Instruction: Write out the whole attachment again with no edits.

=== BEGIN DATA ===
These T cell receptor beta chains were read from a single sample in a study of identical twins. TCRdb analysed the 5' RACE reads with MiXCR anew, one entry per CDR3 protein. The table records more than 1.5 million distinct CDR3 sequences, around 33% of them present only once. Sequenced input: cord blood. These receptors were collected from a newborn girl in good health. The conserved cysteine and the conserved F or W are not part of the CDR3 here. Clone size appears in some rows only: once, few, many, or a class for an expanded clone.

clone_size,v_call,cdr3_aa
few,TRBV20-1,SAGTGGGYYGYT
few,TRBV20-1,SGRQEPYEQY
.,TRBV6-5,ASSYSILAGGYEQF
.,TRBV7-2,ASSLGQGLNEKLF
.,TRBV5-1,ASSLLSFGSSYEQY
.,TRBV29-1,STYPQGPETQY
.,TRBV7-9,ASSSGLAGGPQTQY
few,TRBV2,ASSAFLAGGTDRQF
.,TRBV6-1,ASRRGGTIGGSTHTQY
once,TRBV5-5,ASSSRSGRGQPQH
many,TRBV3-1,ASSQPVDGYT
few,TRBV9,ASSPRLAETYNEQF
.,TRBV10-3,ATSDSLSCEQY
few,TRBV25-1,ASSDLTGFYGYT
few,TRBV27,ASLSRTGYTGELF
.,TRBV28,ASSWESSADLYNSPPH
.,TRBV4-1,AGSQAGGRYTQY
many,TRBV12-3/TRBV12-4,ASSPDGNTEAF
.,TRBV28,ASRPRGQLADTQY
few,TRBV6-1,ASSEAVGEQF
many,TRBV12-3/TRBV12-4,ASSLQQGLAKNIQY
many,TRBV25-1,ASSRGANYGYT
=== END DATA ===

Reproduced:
These T cell receptor beta chains were read from a single sample in a study of identical twins. TCRdb analysed the 5' RACE reads with MiXCR anew, one entry per CDR3 protein. The table records more than 1.5 million distinct CDR3 sequences, around 33% of them present only once. Sequenced input: cord blood. These receptors were collected from a newborn girl in good health. The conserved cysteine and the conserved F or W are not part of the CDR3 here. Clone size appears in some rows only: once, few, many, or a class for an expanded clone.

clone_size,v_call,cdr3_aa
few,TRBV20-1,SAGTGGGYYGYT
few,TRBV20-1,SGRQEPYEQY
.,TRBV6-5,ASSYSILAGGYEQF
.,TRBV7-2,ASSLGQGLNEKLF
.,TRBV5-1,ASSLLSFGSSYEQY
.,TRBV29-1,STYPQGPETQY
.,TRBV7-9,ASSSGLAGGPQTQY
few,TRBV2,ASSAFLAGGTDRQF
.,TRBV6-1,ASRRGGTIGGSTHTQY
once,TRBV5-5,ASSSRSGRGQPQH
many,TRBV3-1,ASSQPVDGYT
few,TRBV9,ASSPRLAETYNEQF
.,TRBV10-3,ATSDSLSCEQY
few,TRBV25-1,ASSDLTGFYGYT
few,TRBV27,ASLSRTGYTGELF
.,TRBV28,ASSWESSADLYNSPPH
.,TRBV4-1,AGSQAGGRYTQY
many,TRBV12-3/TRBV12-4,ASSPDGNTEAF
.,TRBV28,ASRPRGQLADTQY
few,TRBV6-1,ASSEAVGEQF
many,TRBV12-3/TRBV12-4,ASSLQQGLAKNIQY
many,TRBV25-1,ASSRGANYGYT